Older Adults With Chronic Pain Can Become More Susceptible to Dementia: Experts


    In a new find, experts from the University of California have linked chronic pain with cognitive decline. According to the study published in the JAMA Internal Medicine, chronic pain can be linked to changes in the brain associated with impaired memory. Experts studied data collected from close to 1000 older adults who experienced persistent chronic pain over a period of 12 years. Some of them showing signs of developing memory related issues.

    They may also have diminished attention capacity and are more susceptible to risk of developing dementia years later. The association between dementia and chronic pain was suspected to be the high intake of painkillers by these older adults. Specifically, when pain is severe or causes patients to ruminate, it could divert enough attention to interfere with the consolidation of memory. As a result, these adults face a harder time with tasks from daily routine, such as independently managing their medications and finances.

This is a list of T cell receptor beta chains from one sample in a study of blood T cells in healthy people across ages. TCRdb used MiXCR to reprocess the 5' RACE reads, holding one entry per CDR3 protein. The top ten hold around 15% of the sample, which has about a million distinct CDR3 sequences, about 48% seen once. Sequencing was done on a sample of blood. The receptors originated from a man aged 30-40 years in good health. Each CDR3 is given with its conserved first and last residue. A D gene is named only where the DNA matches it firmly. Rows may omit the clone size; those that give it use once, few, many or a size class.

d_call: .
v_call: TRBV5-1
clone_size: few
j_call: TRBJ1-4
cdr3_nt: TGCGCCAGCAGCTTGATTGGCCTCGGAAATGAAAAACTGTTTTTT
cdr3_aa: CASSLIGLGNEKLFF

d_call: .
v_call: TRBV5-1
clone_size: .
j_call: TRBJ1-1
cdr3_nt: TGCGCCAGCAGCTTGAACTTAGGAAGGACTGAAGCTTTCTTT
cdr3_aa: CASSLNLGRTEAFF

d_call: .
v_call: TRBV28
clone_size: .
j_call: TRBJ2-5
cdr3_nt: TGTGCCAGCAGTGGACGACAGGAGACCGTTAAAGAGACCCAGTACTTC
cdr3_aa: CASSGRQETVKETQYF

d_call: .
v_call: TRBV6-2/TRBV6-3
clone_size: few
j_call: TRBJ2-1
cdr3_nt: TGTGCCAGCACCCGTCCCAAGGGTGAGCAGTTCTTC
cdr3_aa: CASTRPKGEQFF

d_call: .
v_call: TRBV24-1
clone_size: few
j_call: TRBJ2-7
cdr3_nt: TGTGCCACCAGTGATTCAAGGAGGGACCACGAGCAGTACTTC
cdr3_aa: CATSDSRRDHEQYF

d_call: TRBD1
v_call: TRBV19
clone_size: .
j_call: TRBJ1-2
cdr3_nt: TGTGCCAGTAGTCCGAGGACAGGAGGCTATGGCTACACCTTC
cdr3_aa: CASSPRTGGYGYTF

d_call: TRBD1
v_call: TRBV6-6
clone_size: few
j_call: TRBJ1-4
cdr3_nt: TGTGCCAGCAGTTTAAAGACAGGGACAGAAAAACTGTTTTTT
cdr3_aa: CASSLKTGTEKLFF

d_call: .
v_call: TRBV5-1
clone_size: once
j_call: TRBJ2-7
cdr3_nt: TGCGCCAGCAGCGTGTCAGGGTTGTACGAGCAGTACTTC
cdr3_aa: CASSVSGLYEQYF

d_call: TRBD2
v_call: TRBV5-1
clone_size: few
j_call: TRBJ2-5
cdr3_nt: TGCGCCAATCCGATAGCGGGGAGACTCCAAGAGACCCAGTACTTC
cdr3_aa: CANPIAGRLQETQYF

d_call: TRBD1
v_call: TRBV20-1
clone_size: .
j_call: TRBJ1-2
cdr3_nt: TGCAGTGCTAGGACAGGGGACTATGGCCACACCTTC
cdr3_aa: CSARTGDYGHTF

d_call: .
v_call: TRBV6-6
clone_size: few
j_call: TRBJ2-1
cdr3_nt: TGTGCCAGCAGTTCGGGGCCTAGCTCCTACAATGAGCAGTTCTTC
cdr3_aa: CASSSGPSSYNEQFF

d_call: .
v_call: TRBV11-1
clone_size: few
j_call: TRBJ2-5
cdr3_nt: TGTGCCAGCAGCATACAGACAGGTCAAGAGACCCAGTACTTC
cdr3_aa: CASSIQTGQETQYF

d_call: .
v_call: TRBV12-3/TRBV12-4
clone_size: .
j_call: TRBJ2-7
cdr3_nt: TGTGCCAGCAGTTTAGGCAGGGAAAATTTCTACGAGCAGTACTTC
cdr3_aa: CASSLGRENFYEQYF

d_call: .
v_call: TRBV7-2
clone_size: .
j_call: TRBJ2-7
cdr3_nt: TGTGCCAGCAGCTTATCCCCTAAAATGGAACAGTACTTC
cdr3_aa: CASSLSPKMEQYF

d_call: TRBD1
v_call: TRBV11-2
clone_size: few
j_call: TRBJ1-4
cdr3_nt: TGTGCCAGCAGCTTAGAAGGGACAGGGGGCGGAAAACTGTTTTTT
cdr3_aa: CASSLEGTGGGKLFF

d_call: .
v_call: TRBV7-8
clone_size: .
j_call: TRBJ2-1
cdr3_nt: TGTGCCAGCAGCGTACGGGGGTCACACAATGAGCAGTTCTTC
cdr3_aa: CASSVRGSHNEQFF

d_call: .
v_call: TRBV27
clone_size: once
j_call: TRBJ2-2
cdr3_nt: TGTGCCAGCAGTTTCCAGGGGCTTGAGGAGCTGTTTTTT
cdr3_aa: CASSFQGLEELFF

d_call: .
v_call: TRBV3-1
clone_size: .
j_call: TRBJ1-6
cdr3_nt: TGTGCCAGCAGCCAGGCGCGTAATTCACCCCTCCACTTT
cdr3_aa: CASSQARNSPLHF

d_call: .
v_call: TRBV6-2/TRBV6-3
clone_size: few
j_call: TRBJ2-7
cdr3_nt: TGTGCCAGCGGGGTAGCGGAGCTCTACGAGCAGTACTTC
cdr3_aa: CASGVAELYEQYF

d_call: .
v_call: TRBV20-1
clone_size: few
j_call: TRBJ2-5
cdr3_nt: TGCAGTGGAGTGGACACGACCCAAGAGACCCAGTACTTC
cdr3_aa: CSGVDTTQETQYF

Experts arrived at a set of possibilities linking chronic pain with cognitive issues. Experiencing chronic pain may affect brain’s ability to perform cognitive functions and encode memories. Another theory talks about the activation of stress hormones triggered by excessive pain that can meddle with smooth functioning of the cognitive system.

    Older adults who were persistently troubled by moderate or severe pain showed diminished memory function at a 9.2 per cent faster rate in tests conducted ten years later.

    The study is an attempt to establish pain as a marker to measure increased risk of future cognitive decline. Chronic pain management will not only ensure better quality of life but will also ensure warding off such health risks.

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